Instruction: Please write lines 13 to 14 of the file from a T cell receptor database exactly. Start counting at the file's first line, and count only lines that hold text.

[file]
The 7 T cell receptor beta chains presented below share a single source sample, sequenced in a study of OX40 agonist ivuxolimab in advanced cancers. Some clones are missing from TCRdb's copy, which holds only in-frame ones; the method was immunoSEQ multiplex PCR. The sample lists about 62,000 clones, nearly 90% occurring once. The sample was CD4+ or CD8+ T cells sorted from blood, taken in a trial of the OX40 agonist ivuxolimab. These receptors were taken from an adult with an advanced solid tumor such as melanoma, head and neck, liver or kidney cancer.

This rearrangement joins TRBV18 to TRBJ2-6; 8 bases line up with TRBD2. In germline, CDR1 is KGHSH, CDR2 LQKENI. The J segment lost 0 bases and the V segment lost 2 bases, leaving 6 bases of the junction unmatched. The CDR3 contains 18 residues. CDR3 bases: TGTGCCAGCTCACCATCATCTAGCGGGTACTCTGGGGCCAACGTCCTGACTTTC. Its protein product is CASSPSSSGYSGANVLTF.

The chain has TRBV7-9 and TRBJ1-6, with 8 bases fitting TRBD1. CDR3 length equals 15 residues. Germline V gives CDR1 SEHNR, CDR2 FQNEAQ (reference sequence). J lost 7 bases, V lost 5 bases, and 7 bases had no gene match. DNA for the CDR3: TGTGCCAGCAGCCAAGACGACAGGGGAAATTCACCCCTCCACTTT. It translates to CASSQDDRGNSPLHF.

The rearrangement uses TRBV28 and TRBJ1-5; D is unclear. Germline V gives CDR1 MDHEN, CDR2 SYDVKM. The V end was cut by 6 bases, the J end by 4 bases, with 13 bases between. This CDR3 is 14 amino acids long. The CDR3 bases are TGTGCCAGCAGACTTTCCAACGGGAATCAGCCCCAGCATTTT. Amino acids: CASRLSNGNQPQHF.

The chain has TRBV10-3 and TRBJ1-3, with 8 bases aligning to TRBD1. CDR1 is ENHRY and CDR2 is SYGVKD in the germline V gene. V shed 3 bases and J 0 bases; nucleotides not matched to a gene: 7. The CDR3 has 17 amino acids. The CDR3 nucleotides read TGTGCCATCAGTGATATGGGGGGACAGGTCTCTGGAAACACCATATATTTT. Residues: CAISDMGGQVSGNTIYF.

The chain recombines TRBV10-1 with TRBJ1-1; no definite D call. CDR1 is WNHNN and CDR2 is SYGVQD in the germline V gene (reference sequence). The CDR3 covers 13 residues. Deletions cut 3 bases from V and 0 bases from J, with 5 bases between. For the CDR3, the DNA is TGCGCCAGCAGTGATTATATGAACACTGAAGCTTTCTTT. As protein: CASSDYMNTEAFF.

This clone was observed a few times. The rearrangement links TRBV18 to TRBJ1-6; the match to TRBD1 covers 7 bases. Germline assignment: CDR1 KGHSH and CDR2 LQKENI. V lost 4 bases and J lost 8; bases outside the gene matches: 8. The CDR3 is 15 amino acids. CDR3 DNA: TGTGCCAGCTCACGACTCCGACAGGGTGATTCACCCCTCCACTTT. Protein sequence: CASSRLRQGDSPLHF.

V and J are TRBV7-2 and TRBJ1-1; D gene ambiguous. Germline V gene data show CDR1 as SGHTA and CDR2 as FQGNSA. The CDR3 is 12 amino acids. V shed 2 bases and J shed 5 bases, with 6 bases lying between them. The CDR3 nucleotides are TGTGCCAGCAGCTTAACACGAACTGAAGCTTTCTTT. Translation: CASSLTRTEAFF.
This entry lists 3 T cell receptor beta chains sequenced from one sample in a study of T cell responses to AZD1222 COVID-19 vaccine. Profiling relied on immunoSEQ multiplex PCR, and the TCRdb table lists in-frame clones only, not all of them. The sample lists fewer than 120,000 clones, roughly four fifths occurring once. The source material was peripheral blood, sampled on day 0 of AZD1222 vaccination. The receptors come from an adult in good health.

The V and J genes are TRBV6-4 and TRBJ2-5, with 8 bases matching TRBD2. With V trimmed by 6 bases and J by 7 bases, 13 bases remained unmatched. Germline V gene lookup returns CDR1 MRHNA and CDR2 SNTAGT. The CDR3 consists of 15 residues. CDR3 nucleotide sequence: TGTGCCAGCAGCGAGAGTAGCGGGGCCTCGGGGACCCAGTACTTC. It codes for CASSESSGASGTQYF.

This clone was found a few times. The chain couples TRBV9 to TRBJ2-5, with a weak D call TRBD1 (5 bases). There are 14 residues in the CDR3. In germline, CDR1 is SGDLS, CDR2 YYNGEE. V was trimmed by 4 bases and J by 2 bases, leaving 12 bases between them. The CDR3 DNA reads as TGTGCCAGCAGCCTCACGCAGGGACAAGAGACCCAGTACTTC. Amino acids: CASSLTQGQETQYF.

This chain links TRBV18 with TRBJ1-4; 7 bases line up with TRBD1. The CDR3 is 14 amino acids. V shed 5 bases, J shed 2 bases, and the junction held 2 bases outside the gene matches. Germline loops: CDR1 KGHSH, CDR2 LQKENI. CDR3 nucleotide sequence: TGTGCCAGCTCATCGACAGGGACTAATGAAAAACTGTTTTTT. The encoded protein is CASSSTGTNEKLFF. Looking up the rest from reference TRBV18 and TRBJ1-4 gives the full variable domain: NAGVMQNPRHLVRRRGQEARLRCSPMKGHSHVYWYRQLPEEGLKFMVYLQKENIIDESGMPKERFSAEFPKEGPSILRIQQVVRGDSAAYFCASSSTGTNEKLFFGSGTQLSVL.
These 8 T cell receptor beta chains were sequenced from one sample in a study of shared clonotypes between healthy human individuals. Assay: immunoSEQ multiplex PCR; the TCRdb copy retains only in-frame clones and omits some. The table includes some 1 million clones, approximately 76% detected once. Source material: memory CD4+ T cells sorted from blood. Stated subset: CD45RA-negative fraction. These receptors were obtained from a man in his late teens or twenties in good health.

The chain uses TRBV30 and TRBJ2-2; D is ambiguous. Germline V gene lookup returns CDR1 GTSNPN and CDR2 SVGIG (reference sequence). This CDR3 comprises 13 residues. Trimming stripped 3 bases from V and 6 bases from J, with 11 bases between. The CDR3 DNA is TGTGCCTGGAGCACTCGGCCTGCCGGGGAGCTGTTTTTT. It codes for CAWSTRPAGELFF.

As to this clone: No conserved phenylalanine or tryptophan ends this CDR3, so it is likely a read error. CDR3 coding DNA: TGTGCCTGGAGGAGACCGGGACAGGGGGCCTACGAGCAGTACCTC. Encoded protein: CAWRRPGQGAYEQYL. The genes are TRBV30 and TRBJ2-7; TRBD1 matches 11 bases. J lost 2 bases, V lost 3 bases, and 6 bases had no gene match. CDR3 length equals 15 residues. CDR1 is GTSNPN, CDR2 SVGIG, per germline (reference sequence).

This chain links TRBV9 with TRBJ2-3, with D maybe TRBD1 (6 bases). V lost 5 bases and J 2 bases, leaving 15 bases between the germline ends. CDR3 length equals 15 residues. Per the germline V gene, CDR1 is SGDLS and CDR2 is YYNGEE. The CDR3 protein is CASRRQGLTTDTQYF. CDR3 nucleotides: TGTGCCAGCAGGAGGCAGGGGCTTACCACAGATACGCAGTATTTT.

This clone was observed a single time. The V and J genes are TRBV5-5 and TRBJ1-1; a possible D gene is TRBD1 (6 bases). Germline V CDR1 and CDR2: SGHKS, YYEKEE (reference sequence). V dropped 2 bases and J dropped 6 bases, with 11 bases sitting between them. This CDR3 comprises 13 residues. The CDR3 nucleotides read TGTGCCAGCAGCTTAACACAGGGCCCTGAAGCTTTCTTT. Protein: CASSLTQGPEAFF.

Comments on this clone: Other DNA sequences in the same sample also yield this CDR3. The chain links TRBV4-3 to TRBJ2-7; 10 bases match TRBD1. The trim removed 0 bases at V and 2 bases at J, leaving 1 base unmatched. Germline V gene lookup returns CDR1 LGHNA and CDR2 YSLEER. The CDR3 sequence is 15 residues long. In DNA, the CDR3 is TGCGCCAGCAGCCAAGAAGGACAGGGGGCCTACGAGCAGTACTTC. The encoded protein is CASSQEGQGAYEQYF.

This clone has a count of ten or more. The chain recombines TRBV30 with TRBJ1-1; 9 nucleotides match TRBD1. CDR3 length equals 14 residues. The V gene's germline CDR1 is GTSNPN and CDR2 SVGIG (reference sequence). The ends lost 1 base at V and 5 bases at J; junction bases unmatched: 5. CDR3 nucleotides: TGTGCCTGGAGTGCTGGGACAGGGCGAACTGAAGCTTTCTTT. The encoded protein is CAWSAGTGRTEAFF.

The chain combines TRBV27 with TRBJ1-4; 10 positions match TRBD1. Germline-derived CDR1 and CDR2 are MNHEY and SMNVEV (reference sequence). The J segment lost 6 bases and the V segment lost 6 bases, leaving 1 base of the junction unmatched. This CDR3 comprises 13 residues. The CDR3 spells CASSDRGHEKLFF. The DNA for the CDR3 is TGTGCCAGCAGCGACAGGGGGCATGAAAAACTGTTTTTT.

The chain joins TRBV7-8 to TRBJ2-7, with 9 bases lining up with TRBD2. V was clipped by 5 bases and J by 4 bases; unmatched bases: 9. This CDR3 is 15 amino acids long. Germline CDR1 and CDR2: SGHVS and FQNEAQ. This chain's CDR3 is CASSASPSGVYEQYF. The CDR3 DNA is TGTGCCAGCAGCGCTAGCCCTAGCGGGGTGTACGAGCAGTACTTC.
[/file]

These 8 T cell receptor beta chains were sequenced from one sample in a study of shared clonotypes between healthy human individuals. Assay: immunoSEQ multiplex PCR; the TCRdb copy retains only in-frame clones and omits some. The table includes some 1 million clones, approximately 76% detected once. Source material: memory CD4+ T cells sorted from blood. Stated subset: CD45RA-negative fraction. These receptors were obtained from a man in his late teens or twenties in good health.

The chain uses TRBV30 and TRBJ2-2; D is ambiguous. Germline V gene lookup returns CDR1 GTSNPN and CDR2 SVGIG (reference sequence). This CDR3 comprises 13 residues. Trimming stripped 3 bases from V and 6 bases from J, with 11 bases between. The CDR3 DNA is TGTGCCTGGAGCACTCGGCCTGCCGGGGAGCTGTTTTTT. It codes for CAWSTRPAGELFF.